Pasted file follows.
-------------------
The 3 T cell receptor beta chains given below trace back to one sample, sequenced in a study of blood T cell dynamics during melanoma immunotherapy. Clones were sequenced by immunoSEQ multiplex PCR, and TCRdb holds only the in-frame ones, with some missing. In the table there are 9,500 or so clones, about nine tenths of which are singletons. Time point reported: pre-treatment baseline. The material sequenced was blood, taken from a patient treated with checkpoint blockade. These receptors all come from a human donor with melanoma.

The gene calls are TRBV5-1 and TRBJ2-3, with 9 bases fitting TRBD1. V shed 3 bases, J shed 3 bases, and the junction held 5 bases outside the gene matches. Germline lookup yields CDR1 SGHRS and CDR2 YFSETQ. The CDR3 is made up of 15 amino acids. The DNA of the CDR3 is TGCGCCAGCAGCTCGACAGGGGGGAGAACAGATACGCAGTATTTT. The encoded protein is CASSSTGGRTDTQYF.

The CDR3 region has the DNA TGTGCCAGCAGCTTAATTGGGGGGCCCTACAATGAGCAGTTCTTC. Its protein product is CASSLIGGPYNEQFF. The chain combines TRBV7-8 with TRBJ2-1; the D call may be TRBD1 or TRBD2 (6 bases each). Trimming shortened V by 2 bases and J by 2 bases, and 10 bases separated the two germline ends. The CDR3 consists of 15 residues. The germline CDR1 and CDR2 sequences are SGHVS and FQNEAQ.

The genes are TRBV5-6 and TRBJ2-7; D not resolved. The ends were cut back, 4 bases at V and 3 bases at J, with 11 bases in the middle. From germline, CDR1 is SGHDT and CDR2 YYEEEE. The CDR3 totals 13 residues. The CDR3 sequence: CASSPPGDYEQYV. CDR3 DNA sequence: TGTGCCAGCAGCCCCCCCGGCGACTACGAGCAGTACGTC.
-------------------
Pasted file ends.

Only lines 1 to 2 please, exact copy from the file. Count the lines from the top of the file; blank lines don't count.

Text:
The 3 T cell receptor beta chains given below trace back to one sample, sequenced in a study of blood T cell dynamics during melanoma immunotherapy. Clones were sequenced by immunoSEQ multiplex PCR, and TCRdb holds only the in-frame ones, with some missing. In the table there are 9,500 or so clones, about nine tenths of which are singletons. Time point reported: pre-treatment baseline. The material sequenced was blood, taken from a patient treated with checkpoint blockade. These receptors all come from a human donor with melanoma.

The gene calls are TRBV5-1 and TRBJ2-3, with 9 bases fitting TRBD1. V shed 3 bases, J shed 3 bases, and the junction held 5 bases outside the gene matches. Germline lookup yields CDR1 SGHRS and CDR2 YFSETQ. The CDR3 is made up of 15 amino acids. The DNA of the CDR3 is TGCGCCAGCAGCTCGACAGGGGGGAGAACAGATACGCAGTATTTT. The encoded protein is CASSSTGGRTDTQYF.